Observing the bizarre rumor mill from the other side


I remember being nonplussed upon reading news reports that some Windows feature or other was a sure thing, despite a lack of actual, y'know, official confirmation. The one that sticks with me is the claim that there would be a 128-bit version of Windows 8. The source for this information was a remark in somebody's LinkedIn profile, which I'm sure is completely reliable, because nobody lies in their LinkedIn profile.

One group claims to have lined up an exclusive interview with the elusive Robert Morgan, although the interview never appears to have taken place.

Not only was the profile fake, it was fakified by the people who "discovered" it.

Another example is the article 8 things you need to know about Windows 8, which says "But there are some things we do know." And then a few paragraphs later, they admit that everything they know is from job ads and LinkedIn profiles, so y'know, totally reliable.

And then there's this article, which is 100% speculation. "I'm thinking if such an announcement happens, it'll be Silverlight for the iPhone." The basis for this claim is a tweet from somebody guessing that Steve Ballmer will announce Silverlight for iPhone at the WWDC Keynote, which is double-speculation, since Ballmer's purported appearance was itself just wild speculation (that turned out to be false). After considering the feasibility of such an announcement the article ends, "What do you think? Could the rumors be true?"

I have to admit, I really admire that. The article makes up a rumor, and then asks, "Is it true?" Hey, here's an idea: "No it isn't, because you just made it up."

Today is P. T. Barnum's birthday. Or at least the day people claim to be his birthday.

Bonus reading: How I Fooled the Internet into Thinking This Fake Sony Nexus Was Real.

Comments (10)
  1. Karellen says:

    "Is it true?"

    You're asking the wrong question. No-one in the online news^Wrumour-mill biz cares if it's true. All that matters is, "Does it get clicks?" Hence listicles.

    But also, see Betteridge's law of headlines[0].

    [0] https://en.wikipedia.org/wiki/Betteridge's_law_of_headlines

  2. The MAZZTer says:

    Remember the golden rule: For any headline that is a yes/no question. the answer is probably "No".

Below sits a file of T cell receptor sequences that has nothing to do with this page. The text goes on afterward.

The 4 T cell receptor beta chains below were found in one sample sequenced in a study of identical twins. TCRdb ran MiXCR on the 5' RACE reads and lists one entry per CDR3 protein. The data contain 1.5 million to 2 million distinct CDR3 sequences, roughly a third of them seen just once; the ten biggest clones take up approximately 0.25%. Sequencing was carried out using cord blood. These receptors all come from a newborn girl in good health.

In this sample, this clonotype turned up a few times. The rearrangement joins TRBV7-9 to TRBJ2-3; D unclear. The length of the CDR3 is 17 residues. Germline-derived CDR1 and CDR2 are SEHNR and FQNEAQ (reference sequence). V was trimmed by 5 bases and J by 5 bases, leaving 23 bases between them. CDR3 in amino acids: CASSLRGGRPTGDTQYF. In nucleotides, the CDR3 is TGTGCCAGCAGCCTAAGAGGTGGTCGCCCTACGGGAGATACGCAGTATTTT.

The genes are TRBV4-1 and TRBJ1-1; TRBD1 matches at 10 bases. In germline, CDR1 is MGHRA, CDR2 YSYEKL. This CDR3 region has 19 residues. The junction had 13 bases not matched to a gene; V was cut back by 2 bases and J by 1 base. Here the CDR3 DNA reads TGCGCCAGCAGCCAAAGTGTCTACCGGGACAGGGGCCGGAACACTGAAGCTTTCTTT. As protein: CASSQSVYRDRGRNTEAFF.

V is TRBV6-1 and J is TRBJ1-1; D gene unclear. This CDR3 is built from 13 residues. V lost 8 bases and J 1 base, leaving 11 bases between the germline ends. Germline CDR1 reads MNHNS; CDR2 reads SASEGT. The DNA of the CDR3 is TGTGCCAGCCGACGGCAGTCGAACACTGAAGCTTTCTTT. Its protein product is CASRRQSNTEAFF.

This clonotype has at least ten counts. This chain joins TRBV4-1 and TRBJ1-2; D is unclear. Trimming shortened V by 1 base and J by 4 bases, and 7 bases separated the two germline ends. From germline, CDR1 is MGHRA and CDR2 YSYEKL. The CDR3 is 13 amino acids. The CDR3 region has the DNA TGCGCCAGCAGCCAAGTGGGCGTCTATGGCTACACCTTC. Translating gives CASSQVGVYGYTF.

3. IanBoyd says:

    Can reporters make up anything they like as long as they end the sentence with a question mark?

    Some would say 'yes'.

  4. jrb says:

    On the rumor about Windows 8 128-bit version, I wonder if it got its start from InterlockedCompareExchange128 https://msdn.microsoft.com/en-us/library/windows/desktop/hh972640(v=vs.85).aspx

    The minimum supported Windows version is 8 for those functions. Someone may have seen that Windows now has 128-bit atomic compare exchange and and interpreted that is relating somehow to a 128 bit version of Windows.

    1. __klg says:

      I think it's a bit of a strech, considering that anyone using InterlockedCompareExchange128 would probably know what cmpxchg16b is. Or maybe they were so happy that the 8TB limit is bumped up and got confused.

  5. guest says:

    Tomorrow on the news: Raymond Chen, official Microsoft representative, has announced that the next update for Windows will contain an iPhone emulator written in Silverlight. Source: this article that used the words "iPhone", "Silverlight", and "true".

    1. Ray Koopa says:

      Also, 128-bit was just delayed and now appears for real. Raymond Chen, long-time employee at Microsoft, who also had the power to write the blue screen text, mentioned it in one of his articles in his blog about Windows.

  6. smf says:

    I just heard a rumour that Raymond Chen was not real.

    1. Pseudo-Anon says:

      I thought that was common knowledge by now. Remember when Microsoft accidentally outed him?

      https://blogs.msdn.microsoft.com/oldnewthing/20130515-01/?p=4353/

  7. Frank says:

    Some of the funniest are when Microsoft has an event on product "x" and doesn't mention prodyct "y". There will always be several articles decrying the demise of product "y" because Microsoft didn't talk about it, and that means it's been cancelled.

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